FRANKLIN — Educators from Kentucky schools visited Franklin-Simpson High School on Tuesday to see how it has risen from being called “in crisis” to one of the best in the state.
What they found was a mixture of common sense, empowerment strategies and insight into how to build relationships between teachers and between teachers and students.
“I’m trying to see the different things that they have implemented to be successful,” said James Ray, a U.S. history teacher from Madison Southern High School in Berea. “We want to make sure the kids are aware of expectations and are college and career ready.”
Ray and 30 other educators participated in the sixth session of Kentucky Hub School seminars that began Sept. 15. Schools are selected as hub schools for their focus on continuous improvement, according to the Kentucky Department of Education.
This week’s seminar was designed to offer insight into the systems FSHS Principal Tim Schlosser put in place with his administrative team to run the school.
More than 200 teachers, administrators and guidance counselors have attended the sessions, according to Robin Winnecke, education recovery leader for the KDE.
FSHS is one of two Hub schools in the state and in the top 3 percent of all public high schools in Kentucky.
“It starts with a vision that Tim (Schlosser) has had for all the students to be college and career ready,” Winnecke said.
“It’s about building relationships,” Schlosser said.
Bowling Green High School Principal Gary Fields was among those educators in attendance.
“It’s good to go to other places and see the strategies,” Fields said. “The state has given FSHS great tools for the college- and career-ready program.”
FSHS was actually on the state’s list of schools in need of help when Schlosser took over as principal two years ago. Systems were put in place to change the school culture. Schlosser said every time a hub seminar is held at the school, the Frankin-Simpson personnel learn something from the schools participating.
“We don’t have all the answers,” Schlosser said. “When we started this process two years ago, our problem was the relationship piece” of the program.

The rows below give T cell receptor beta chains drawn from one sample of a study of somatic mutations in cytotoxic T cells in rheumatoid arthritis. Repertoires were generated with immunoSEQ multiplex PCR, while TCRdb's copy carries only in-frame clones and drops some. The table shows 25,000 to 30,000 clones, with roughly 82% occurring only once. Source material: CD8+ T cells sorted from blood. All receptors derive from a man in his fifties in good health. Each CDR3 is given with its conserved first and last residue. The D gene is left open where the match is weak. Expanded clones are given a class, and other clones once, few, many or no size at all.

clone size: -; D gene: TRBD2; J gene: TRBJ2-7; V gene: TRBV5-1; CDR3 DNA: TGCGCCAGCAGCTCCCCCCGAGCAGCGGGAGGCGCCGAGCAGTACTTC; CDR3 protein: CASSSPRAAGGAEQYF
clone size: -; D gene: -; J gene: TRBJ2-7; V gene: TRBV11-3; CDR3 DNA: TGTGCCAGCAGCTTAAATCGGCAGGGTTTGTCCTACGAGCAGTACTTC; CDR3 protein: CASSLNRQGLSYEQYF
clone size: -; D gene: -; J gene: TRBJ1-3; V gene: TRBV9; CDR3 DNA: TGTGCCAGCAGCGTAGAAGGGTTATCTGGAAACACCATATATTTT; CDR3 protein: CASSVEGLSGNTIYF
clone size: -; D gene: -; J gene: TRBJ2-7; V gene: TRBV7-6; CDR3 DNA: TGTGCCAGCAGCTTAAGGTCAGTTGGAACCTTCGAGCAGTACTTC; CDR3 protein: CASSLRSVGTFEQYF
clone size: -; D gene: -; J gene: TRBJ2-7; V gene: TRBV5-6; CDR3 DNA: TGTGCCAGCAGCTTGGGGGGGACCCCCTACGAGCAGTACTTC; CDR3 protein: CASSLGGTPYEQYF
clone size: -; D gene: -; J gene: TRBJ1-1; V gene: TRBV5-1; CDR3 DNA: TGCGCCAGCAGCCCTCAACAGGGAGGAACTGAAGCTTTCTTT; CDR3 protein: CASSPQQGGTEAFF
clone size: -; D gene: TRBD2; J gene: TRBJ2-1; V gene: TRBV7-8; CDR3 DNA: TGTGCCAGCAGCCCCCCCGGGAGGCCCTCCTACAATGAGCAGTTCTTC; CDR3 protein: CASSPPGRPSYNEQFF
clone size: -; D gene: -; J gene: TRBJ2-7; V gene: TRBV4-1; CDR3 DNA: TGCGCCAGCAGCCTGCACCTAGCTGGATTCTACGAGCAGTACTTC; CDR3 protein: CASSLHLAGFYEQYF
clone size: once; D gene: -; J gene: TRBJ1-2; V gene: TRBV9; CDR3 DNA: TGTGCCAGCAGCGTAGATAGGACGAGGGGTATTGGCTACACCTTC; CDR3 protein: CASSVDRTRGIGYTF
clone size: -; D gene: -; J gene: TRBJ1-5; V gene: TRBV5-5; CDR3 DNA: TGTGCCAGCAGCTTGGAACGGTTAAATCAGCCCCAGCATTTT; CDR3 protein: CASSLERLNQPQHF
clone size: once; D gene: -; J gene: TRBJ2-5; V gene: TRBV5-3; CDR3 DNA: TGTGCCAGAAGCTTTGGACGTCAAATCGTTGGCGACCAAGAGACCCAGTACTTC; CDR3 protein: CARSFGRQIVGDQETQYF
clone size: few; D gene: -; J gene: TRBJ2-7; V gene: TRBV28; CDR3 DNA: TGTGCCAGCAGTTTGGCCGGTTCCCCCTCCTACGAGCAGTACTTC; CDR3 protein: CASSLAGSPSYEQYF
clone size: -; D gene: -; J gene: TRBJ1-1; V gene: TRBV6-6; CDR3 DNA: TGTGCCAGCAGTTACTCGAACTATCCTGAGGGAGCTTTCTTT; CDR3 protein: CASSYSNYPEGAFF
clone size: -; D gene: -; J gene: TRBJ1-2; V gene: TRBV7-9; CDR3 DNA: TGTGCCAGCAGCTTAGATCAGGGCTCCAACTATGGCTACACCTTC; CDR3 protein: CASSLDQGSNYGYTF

The school has a mission statement, which teachers, administrators and students know. That mission is “to empower students to be college and or career ready.”
The school of 850 students is full of art on the walls. Faces and accomplishments line the school’s corridors. Schlosser told the group Tuesday that FSHS highlights student accomplishments with posters and pictures. If a student is honored, all he or she has to do is provide a picture to the administration and a poster goes up in the wall.
“It’s kindergarten on steroids,” Schlosser said.
Just like the small kids, the older kids also want to be recognized for their accomplishments. “They want to see themselves,” he said.
They also provide consistent discipline to students and considerable one-on-one time with students. While students are in periodic assemblies led by the principal, the teachers huddle together to look at test data and teaching techniques. Teacher leaders, who are not necessarily department heads, bring information to other teachers. The teacher leaders exhibit a positive attitude and competency, said Sam Evans, a FSHS agriculture teacher who is a teacher leader.
“We haven’t had a faculty meeting since August,” Schlosser said.
Susan Buelow, a teacher in her fifth year at FSHS, showed teachers at the hub seminar one of the exercises that the kids work through. The teachers work through them first in the planning sessions.
“We were actually like students. Doing it the way it was presented to us was the key,” Buelow said, adding that teachers have a tendency to work independently, but that independence also can make them feel isolated.
Joe Smyth, an FSHS U.S. history teacher, said the roll out of new information from the school’s administrative team, to the teacher leaders, the department meetings and, finally, to the teachers themselves, allows the teacher leaders to present new information in small chunks rather than overwhelming teachers with large reports that they have to disseminate on their own. The teacher leader creation also sees development of secondary leaders throughout the school who can step into leadership roles in time as department heads or teachers retire.
Jaxon Grover, FSHS assistant principal, said the “walk throughs,” when administrators visit the classrooms, are not performance evaluations. Information gleaned from the classroom visits goes immediately to an online tool where several people can look at what’s happening in the classrooms.
“You develop a climate of trust and communication,” Smyth said. “We’re providing a schoolwide snapshot of one day. It’s not individually, but how the school is doing.”
Materials and the insight provided by hub seminar presenters provided by the KDE effort are to sustain the educators’ growth, Winnecke said. The in-classroom observations are another learning tool. “They are there to help, coach, support, not to getcha, gotcha,” Winnecke said.
Sarah Akin, a guidance counselor at Christian County High School, said the Hub seminar is helpful.
“We can do better. I’m stuck in my own world,” Akin said.
“She’s good,” Sharon Ritter, also an education recovery leader for KDE, said of Akin. “Now she (Akin) wants to be great. The KDE calls it support on the ground.”